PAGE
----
CH: Actually, the Depression was a problem for my parents, but it was never a threat to us. We were one of those families whom you can hear about once in a while. My dad probably never made less than at least a hundred and twenty-five dollars a month all during the Depression. He was delivering for Standard Oil in this little town ofShelton, where they lived, when I was born, and where, by the way, he was very close friends with the man who became my father-in-law. He moved from Standard Oil because it's one of those small-town businesses. [Tape Paused] Okay, we were discussing the fact that Dad worked for Standard Oil in delivering oil, gas, kerosene, and the kerosene was used to fuel those stills by which people out in the country, in Mason County, Washington, made liquor and so when Dad delivered to a farm and he had only kerosene for the farm, he always carefully delivered right at the gate, you never drove onto the farm. Everybody else, they wanted to see that fifty-five gallon drum docked right in the barn, or something, but if it was kerosene, it was a gate delivery. Dad was always good at dealing with people and I think that the people who ran a very small boat and truck freight operation saw this and they asked him to take over their Olympia office about 1933 or '34, and that's typical again of the changes and certainly in Frank's [Frank Kneller] lifetime and mine. Freight used to come into Seattle, Washington from all over the world by ship and it also came across the country, from here [East Coast] to Seattle via the great railroads, Great Northern particularly. Once it arrived in Seattle, then there was a question of distributing on the very poor road system, which existed. There was a two-lane highway, ran all the way from the Oregon border to Canada up the Western Washington roads, and you can imagine trying to deliver freight off of that. It could be done, but it wasn't easy, so a very bright chap invented what we call the Puget Sound Freight Lines just before World War I and he had a fleet of small boats, less than one hundred and eighty feet long, I think, and they were kind of built like floating trailers more than anything else. They had some steerage way in them and very powerful engines but, essentially, they were just simply nothing more than a great big, what would be now a container, in Container Corporations, and they had a mechanical lift on them and freight would go up and down on that and it would be taken on and off the boat by Clark Forklift trucks, very efficient system. That would come to our dock in Olympiaat four or five or six o'clock in the morning, the night before it would have been in Seattle. We made money because we promised door-to-door delivery, which is pretty important. Dad would consequently have to be there to get the dock going in that hour of the morning, so he put in long hours, and then the freight would be delivered all over town and as far west, about fifty-five miles or so away to a coastal town called Aberdeen and in many places in between. So it was one of those niche businesses and it still works. We no longer deliver freight by boat now, it comes all on truck, of course, but there's still a place for efficient truck service in most places, I guess. You certainly see it around here and in Puget Sound, that's still true. There are a half a dozen very prosperous lines, including Puget Sound Freight Lines, delivering freight.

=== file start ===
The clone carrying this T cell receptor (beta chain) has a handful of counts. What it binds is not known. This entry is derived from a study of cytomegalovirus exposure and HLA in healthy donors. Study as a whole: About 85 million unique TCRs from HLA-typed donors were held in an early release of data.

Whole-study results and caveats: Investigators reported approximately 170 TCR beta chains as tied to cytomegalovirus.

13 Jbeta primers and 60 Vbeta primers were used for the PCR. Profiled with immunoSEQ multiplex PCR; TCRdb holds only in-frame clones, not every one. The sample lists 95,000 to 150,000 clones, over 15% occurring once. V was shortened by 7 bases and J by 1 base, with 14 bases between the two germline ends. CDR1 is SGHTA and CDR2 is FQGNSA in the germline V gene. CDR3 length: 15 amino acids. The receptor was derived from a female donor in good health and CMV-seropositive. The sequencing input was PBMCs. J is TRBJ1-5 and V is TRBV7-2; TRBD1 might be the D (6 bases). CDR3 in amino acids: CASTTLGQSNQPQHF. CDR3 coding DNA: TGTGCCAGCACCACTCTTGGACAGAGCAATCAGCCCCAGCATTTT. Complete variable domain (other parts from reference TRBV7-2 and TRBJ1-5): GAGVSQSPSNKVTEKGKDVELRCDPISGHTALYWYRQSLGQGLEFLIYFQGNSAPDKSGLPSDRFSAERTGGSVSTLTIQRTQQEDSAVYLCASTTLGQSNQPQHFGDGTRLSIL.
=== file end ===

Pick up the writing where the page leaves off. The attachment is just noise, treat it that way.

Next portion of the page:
SH: Did you ride along on the deliveries or go to town and help your father?
CH: Dad was desperate for help as the war went on, so both my brother and I, who had been around that dock since we were little kids, started working. We were still in high school and we made big money. I think we got paid about a dollar thirty an hour. That was a lot of money considering I worked in grocery stores, and I remember being promoted to forty-five cents an hour in the grocery store. Working for Dad was great. Also, something for you young college people to think of, if you wanted to do something for a while that's physical, there's nothing more fun than delivering freight to satisfied customers. You're out of the office, free stops for coffee, everybody likes to see you come, especially, if you know what you're doing. It's good, hard work and you go home at the end of the day and you don't have studies or papers to write. It's a very good thing to think about, for a while, but as my dad always told the drivers, "you want to be out of this by the age of forty. Those refrigerators get heavier and heavier and you shouldn't be doing this." One of his drivers took his advice and became vice president of the company, eventually.
SH: Did your father start this freight line during the Depression?
CH: No, he didn't start it at all. It was started before the First World War by some very bright entrepreneur. No, after the war, dad came out of the First World War and he was in construction for a while, building highways. As a matter-of-fact, he helped pave the highway, the state highway that runs right through our property now, or what used to be our property, going between Olympia and Shelton and he and Mom lived in a tent while they did that job. The place, about years later, became their home.
SH: Here we hear stories of people selling apples on the street or having to take part in the WPA or the CCC. Were there programs like that in Washington, or were they necessary?